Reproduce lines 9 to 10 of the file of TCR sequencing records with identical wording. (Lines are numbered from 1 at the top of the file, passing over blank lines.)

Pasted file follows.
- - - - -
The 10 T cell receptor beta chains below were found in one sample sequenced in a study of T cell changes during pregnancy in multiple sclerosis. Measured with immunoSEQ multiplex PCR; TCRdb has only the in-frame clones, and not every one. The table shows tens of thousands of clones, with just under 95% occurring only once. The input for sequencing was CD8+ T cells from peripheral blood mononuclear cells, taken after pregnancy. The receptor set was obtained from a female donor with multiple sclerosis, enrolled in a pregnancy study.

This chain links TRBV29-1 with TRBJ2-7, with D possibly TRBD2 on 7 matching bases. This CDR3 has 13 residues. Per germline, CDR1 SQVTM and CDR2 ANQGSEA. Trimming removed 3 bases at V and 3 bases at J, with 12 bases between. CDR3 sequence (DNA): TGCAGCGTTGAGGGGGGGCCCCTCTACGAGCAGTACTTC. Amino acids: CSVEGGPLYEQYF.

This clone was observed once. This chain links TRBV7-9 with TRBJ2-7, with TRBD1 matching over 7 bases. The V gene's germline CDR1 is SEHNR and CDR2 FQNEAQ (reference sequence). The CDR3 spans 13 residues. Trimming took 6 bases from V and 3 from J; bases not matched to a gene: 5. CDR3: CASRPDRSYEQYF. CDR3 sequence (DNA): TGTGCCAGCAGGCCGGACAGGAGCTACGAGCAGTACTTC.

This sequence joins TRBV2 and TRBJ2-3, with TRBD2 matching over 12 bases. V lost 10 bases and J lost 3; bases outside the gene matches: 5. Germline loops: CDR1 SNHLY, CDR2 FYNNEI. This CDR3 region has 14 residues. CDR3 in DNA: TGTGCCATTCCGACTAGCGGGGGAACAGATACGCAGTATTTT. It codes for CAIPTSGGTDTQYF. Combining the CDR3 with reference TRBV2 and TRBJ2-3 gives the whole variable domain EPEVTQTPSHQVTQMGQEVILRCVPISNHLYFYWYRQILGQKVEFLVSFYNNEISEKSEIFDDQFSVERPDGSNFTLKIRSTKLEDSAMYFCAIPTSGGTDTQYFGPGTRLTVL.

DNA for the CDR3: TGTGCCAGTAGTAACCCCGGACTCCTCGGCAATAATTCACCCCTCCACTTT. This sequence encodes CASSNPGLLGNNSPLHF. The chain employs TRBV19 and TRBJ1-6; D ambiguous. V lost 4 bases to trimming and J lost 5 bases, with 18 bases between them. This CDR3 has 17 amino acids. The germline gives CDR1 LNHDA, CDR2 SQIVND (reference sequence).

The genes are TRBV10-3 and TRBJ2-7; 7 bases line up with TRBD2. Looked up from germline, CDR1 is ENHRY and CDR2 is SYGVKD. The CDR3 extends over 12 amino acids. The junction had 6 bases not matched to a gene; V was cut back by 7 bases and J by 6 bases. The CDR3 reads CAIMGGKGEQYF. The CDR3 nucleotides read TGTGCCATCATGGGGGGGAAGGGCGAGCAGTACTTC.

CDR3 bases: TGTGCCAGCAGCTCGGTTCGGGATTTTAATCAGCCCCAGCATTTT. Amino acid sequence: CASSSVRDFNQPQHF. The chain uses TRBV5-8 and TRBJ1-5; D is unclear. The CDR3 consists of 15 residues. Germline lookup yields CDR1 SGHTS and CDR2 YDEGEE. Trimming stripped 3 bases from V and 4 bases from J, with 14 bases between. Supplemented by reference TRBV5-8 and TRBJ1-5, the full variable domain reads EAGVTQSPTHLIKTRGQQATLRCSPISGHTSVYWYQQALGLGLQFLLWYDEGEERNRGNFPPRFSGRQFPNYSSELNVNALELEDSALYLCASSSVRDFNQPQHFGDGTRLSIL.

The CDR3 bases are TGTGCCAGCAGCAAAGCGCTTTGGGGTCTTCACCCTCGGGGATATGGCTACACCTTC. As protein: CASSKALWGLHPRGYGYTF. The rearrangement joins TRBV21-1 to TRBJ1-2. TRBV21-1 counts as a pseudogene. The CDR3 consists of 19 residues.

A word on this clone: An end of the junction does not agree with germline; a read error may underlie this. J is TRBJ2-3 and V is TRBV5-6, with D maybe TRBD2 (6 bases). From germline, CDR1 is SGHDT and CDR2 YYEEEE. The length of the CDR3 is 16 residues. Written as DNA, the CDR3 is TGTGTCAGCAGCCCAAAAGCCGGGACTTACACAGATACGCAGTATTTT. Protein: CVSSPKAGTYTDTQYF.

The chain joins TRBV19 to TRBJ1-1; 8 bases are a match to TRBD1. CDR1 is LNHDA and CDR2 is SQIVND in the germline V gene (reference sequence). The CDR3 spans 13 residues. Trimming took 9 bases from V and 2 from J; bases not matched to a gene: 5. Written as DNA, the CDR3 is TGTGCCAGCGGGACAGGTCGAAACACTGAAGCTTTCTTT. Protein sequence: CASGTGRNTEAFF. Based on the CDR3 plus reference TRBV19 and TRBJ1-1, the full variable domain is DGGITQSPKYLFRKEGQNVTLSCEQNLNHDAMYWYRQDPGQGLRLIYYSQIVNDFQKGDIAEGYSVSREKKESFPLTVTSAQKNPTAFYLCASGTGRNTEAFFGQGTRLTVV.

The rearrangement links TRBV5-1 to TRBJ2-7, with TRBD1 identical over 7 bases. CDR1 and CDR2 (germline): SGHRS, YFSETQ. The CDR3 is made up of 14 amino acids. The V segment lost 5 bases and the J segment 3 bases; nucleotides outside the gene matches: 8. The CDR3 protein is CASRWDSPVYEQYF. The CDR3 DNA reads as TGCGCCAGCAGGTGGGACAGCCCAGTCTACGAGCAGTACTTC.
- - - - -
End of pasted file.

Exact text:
A word on this clone: An end of the junction does not agree with germline; a read error may underlie this. J is TRBJ2-3 and V is TRBV5-6, with D maybe TRBD2 (6 bases). From germline, CDR1 is SGHDT and CDR2 YYEEEE. The length of the CDR3 is 16 residues. Written as DNA, the CDR3 is TGTGTCAGCAGCCCAAAAGCCGGGACTTACACAGATACGCAGTATTTT. Protein: CVSSPKAGTYTDTQYF.

The chain joins TRBV19 to TRBJ1-1; 8 bases are a match to TRBD1. CDR1 is LNHDA and CDR2 is SQIVND in the germline V gene (reference sequence). The CDR3 spans 13 residues. Trimming took 9 bases from V and 2 from J; bases not matched to a gene: 5. Written as DNA, the CDR3 is TGTGCCAGCGGGACAGGTCGAAACACTGAAGCTTTCTTT. Protein sequence: CASGTGRNTEAFF. Based on the CDR3 plus reference TRBV19 and TRBJ1-1, the full variable domain is DGGITQSPKYLFRKEGQNVTLSCEQNLNHDAMYWYRQDPGQGLRLIYYSQIVNDFQKGDIAEGYSVSREKKESFPLTVTSAQKNPTAFYLCASGTGRNTEAFFGQGTRLTVV.